At the age of four Nancy Rappaport lost her mother to suicide. More than thirty years later, as she held her own infant daughter in her arms, she knew she must revisit that early loss, and resolve the trauma that had haunted her for decades. Her journey led to revelations that now inform her work as a psychiatrist, as she helps her patients resolve childhood trauma of all kinds. Her insights help us understand the needs of children suffering great loss, and also guide us to gently revisit the various losses each of us has inevitably faced along the way. Dr. Rappaport explains, “There are implicit rules in families about how you operate. Children are remarkably protective of their parents, and may sense that somehow talking about the loss is an act of betrayal. It’s not, sometimes, until you’re an adult that you can look back, or sometimes if you have therapy or you do a lot of journal writing, that you can be reflective about the choices you’re making, and how you want to communicate.” The exploration, she tells us, can lead to a renewed connection with a departed family member, and deepen relationships with those who remain. (hosted by Justine Willis Toms)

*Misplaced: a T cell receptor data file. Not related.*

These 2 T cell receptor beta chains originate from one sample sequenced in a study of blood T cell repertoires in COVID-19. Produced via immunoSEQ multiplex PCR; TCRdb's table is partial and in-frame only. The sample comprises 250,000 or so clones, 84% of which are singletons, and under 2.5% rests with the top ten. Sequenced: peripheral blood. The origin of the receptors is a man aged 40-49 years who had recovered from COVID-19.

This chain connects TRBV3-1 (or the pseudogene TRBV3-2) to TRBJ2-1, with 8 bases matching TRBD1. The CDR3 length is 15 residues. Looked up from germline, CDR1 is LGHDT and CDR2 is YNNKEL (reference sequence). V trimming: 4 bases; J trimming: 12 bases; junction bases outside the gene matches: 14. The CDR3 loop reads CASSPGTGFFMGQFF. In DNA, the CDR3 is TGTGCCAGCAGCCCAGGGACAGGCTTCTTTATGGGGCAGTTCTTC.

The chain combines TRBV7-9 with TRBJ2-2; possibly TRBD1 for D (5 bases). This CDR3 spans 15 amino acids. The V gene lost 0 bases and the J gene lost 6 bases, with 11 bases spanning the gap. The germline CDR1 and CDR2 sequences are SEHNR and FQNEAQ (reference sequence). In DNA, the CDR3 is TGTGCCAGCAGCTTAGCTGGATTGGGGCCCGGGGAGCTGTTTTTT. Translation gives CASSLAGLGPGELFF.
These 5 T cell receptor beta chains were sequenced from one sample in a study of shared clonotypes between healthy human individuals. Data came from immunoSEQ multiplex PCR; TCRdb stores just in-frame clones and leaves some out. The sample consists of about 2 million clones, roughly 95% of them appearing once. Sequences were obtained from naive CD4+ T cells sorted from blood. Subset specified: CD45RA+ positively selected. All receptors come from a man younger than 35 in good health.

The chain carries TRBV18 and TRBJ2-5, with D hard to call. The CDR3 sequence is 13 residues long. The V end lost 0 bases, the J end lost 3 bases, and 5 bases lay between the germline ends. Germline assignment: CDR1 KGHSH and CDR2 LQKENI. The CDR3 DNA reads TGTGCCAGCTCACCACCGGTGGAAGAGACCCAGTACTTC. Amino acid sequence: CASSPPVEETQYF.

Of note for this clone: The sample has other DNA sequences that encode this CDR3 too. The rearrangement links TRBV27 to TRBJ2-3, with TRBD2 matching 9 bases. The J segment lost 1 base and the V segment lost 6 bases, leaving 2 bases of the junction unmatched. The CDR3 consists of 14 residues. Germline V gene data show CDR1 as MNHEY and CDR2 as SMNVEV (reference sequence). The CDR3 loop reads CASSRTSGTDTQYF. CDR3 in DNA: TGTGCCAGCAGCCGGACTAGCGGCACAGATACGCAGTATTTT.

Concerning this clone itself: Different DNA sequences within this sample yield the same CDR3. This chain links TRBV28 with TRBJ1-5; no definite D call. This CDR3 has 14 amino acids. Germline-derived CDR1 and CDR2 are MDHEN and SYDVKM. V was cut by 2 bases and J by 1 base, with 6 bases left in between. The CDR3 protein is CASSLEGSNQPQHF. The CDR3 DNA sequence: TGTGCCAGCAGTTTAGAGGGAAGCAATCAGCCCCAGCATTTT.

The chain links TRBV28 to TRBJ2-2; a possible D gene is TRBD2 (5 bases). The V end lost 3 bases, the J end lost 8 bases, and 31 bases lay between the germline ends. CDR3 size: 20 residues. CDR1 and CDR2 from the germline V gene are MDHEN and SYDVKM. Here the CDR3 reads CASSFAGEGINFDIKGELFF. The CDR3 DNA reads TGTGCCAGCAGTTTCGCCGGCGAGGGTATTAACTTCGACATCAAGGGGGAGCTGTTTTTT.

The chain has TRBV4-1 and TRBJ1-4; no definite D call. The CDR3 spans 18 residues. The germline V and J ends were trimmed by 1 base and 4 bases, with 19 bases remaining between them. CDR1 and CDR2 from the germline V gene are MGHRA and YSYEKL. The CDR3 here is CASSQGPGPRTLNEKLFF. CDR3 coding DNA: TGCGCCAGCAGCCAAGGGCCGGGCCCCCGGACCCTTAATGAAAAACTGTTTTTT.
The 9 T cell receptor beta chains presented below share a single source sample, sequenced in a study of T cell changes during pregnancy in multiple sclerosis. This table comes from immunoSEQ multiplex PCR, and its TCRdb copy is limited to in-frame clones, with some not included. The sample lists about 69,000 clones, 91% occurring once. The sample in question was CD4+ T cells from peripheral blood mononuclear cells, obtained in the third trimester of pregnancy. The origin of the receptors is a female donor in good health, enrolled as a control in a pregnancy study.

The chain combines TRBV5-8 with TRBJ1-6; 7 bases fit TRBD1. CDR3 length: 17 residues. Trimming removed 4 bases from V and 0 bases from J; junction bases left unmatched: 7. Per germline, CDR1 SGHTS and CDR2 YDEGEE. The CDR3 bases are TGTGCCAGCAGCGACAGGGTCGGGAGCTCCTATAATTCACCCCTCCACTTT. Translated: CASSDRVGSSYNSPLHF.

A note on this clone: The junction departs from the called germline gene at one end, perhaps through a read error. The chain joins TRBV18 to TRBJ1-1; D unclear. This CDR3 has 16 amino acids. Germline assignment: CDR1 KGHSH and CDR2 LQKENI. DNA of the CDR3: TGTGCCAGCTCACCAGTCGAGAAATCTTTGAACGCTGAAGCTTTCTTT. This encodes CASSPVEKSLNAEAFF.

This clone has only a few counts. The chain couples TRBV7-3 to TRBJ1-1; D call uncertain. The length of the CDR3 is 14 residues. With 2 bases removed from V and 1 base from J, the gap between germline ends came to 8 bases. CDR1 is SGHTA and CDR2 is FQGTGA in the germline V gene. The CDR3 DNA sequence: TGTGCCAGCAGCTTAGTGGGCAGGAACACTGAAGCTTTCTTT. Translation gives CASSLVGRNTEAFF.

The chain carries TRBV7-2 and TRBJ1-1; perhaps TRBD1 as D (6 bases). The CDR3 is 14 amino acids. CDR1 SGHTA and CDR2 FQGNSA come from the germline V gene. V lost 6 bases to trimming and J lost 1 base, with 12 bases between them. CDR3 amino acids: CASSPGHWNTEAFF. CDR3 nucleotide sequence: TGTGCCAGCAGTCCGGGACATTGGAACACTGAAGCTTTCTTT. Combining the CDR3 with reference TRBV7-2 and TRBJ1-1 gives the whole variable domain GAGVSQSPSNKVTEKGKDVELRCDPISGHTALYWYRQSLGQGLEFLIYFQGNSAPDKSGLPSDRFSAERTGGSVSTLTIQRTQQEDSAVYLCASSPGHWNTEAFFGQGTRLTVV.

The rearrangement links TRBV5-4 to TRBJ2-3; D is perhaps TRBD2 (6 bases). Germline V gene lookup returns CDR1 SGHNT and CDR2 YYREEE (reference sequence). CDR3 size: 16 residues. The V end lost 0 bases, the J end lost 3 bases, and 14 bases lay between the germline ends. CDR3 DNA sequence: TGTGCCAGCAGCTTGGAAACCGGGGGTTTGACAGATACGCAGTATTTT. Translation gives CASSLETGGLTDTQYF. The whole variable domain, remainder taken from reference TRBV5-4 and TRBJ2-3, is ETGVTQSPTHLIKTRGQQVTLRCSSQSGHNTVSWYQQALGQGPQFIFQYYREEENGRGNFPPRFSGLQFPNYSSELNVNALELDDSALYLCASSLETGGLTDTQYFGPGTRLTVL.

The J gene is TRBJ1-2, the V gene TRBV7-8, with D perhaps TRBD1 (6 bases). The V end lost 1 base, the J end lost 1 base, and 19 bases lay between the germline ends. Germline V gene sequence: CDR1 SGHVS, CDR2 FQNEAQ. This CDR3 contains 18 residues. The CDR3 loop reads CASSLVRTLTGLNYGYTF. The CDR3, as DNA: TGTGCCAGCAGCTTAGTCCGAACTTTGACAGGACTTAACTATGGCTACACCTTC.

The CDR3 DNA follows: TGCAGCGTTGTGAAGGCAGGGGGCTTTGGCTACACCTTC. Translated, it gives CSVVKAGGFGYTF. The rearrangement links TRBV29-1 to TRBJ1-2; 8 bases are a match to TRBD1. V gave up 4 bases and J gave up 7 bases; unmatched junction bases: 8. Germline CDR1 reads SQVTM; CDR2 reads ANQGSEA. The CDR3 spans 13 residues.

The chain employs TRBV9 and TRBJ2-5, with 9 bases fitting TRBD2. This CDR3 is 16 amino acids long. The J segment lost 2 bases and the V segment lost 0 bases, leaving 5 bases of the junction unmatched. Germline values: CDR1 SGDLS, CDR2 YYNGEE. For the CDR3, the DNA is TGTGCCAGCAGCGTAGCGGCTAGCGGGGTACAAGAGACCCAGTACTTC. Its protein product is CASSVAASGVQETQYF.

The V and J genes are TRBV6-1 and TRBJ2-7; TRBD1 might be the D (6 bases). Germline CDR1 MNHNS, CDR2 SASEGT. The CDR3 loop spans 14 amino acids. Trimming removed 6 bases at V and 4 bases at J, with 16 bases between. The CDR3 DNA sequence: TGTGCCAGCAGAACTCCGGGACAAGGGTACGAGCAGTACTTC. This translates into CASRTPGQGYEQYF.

Nancy Rappaport, M.D. is assistant professor of psychiatry at Harvard Medical School, and since 1993 has been an attending child and adolescent psychiatrist for the Cambridge public schools.
She is the author of numerous peer-reviewed articles in professional journals, and the book:
To learn more about the work of Nancy Rappaport go to www.nancyrappaport.com.
Topics explored in this dialogue include:
- How you can talk to a child about suicide
- How you can comfort someone dealing with a loss from suicide
- Why it’s so difficult to talk about a loved one’s suicide
- What you need to know about siblings who are coping with trauma
- What you can do to ease your own exploration of an old trauma
Host: Justine Willis Toms Interview Date: 3/7/2010 Program Number: 3345